A project manager is responsible for breaking down project tasks and strategic goals into actionable initiatives. This role involves coordinating, collaborating, communicating, and managing complex project dependencies and team resources.
Since a project manager is ultimately responsible for hitting a project's goals, they frequently tackle responsibilities such as scoping, capacity planning, stakeholder management, and keeping the team updated through project status reports. Doing so requires the ability to overcome challenges such as meeting business objectives and problem solving project changes.
A project manager owns a variety of tasks related to project planning, implementation, and performance tracking. In other words, all initiatives involved in a project lifecycle and the five project management phases.
Additional tasks a project manager oversees include:
Communicating with team members: Project managers need good communication skills in order to connect and collaborate with various teams.
Implementing and owning project management tools: Project management tools help move projects forward by tracking progress and increasing visibility into who’s doing what by when. These tools are owned and managed by the project manager.
Delegating and tracking project tasks: Task delegation requires assigning, tracking, and seeing tasks through to completion.
Tracking strategy KPIs that contribute to business objectives: Project managers are responsible for tracking project performance and ensuring the project is on track to meet program objectives.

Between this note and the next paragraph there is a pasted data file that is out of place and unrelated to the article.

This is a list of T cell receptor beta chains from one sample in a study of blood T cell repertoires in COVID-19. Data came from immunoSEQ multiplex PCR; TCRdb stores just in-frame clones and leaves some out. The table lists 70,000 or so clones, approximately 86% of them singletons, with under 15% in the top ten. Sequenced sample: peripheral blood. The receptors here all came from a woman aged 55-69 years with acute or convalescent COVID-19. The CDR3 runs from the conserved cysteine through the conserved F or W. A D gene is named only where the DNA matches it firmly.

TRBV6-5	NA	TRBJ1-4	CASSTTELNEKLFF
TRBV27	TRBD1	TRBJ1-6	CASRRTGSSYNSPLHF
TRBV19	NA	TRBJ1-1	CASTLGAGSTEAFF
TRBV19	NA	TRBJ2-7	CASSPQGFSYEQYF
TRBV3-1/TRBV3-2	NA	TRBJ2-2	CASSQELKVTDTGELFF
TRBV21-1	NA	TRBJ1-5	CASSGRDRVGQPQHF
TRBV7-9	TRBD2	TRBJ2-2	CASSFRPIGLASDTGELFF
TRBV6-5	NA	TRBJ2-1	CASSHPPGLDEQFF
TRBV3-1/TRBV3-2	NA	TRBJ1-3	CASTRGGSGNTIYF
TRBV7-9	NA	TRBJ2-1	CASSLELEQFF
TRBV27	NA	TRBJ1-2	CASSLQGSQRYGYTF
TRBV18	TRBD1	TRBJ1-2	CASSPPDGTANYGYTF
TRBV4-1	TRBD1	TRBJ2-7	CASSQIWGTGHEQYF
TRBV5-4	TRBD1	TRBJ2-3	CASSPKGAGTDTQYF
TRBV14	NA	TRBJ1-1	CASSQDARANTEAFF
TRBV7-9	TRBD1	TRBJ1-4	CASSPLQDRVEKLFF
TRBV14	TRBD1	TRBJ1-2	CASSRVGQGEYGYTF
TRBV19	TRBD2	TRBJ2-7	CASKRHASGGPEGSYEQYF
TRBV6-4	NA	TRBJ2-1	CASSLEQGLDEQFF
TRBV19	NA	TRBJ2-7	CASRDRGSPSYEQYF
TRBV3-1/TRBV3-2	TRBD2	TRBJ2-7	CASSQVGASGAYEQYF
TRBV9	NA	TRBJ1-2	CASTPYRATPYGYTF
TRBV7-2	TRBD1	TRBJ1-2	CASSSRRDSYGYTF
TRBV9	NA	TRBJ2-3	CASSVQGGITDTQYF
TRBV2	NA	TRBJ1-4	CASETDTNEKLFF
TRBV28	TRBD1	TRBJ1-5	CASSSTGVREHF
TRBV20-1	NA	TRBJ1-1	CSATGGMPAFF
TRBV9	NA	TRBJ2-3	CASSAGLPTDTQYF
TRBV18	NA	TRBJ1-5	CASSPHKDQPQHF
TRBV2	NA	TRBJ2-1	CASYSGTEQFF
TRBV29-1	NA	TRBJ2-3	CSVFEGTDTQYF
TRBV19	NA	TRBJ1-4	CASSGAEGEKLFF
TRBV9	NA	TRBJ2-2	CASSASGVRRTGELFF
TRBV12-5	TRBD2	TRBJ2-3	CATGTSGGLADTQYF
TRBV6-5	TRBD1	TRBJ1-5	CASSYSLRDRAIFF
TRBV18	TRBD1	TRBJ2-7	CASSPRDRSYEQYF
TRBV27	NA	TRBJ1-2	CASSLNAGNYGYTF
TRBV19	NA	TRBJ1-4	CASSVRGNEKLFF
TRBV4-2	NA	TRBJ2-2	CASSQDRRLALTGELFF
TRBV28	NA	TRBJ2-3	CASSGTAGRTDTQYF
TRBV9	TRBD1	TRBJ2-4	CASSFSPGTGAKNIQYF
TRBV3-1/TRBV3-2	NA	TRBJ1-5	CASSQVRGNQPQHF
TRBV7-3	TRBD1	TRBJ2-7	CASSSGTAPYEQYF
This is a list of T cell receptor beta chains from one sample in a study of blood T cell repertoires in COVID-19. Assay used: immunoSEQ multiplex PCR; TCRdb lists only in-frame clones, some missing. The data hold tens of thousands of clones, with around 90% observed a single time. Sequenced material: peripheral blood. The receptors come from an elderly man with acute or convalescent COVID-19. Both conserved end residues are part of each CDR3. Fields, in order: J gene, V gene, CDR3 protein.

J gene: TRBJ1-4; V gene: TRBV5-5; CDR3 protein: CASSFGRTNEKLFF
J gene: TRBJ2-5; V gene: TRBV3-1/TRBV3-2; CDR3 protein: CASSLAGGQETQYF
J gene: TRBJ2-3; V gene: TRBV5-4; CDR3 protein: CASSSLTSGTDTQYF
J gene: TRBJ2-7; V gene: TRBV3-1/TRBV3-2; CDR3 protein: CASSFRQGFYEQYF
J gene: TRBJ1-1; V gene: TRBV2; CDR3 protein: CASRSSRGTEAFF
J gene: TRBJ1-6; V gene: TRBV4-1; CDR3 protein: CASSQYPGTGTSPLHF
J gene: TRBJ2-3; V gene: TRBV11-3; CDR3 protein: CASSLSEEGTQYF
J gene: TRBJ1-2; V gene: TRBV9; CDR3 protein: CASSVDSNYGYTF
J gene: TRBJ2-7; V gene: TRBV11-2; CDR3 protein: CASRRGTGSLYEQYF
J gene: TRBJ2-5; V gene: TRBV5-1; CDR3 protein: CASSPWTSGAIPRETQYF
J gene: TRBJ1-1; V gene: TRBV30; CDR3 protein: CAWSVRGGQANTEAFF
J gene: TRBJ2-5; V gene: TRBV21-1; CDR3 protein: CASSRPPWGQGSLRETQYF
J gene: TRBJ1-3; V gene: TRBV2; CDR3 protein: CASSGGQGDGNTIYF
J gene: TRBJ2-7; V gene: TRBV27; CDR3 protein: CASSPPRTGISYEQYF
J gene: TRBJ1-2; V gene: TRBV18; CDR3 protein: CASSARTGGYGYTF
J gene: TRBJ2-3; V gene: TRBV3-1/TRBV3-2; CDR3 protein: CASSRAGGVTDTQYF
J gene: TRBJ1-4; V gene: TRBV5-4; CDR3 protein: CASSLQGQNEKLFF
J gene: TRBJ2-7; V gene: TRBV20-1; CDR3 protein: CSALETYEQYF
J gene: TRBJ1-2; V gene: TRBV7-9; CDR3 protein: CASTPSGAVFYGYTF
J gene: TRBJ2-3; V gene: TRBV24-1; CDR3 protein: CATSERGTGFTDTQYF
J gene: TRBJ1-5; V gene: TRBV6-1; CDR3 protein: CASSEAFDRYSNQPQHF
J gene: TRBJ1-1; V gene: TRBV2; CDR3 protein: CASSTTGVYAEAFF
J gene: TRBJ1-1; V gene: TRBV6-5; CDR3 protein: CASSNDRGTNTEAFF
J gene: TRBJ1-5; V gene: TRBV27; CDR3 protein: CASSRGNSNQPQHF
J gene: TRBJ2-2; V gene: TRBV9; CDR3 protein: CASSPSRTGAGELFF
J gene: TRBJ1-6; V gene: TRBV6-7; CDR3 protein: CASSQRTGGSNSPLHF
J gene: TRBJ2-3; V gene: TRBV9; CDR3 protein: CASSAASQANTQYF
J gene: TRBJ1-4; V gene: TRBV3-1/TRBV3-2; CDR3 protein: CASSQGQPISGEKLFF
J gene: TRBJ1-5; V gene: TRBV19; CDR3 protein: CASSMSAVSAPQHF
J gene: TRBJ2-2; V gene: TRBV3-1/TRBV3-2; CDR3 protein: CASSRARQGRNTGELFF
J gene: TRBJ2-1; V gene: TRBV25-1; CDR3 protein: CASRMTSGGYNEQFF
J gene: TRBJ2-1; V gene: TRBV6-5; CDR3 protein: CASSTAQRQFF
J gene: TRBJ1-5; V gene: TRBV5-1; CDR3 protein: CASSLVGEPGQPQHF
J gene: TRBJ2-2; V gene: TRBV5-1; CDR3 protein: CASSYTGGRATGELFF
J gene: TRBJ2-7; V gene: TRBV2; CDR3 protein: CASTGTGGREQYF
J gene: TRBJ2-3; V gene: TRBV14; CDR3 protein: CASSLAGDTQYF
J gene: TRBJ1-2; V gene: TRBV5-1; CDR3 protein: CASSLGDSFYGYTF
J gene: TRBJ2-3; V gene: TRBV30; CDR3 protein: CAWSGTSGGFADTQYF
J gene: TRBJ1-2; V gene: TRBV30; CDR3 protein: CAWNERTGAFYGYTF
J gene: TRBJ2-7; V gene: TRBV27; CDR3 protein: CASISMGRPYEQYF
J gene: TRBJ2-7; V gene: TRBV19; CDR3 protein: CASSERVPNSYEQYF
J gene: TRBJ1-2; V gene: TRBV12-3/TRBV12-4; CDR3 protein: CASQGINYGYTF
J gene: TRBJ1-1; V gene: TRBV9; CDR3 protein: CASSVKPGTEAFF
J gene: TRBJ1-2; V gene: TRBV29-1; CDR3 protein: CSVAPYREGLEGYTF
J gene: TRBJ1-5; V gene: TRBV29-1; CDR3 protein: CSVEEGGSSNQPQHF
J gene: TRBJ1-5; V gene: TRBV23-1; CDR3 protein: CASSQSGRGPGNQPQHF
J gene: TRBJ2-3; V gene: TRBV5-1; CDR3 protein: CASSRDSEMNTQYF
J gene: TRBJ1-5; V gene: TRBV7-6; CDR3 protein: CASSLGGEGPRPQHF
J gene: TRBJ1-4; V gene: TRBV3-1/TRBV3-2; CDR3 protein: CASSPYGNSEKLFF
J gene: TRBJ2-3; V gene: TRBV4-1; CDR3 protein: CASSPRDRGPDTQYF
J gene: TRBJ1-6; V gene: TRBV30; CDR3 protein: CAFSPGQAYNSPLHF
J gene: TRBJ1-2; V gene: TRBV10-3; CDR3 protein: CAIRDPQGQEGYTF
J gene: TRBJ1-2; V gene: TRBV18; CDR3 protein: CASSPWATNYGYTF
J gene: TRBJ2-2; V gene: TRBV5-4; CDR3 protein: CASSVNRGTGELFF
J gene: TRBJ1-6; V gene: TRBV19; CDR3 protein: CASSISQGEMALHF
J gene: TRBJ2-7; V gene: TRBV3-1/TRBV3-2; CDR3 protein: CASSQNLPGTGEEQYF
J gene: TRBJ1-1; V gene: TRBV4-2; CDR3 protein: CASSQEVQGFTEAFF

Scoping project resources and priority: Before a project begins, project managers perform resource and priority scope analyses to determine project relevancy.
Leading team meetings: Scheduling and leading meetings is important for strategic planning and project scoping purposes. Depending on the complexity of the project, project managers may run project kickoffs, daily standups, or biweekly syncs.
Sharing project timeline: Project managers share time forecasts through a timeline tool or Gantt chart so every team member is on the same page. This can be done using the critical path method which helps calculate timelines using a specific formula.
Since project management can be a complex role, project managers face similar challenges as product managers. The difference is that project managers focus on solving project issues vs. product issues.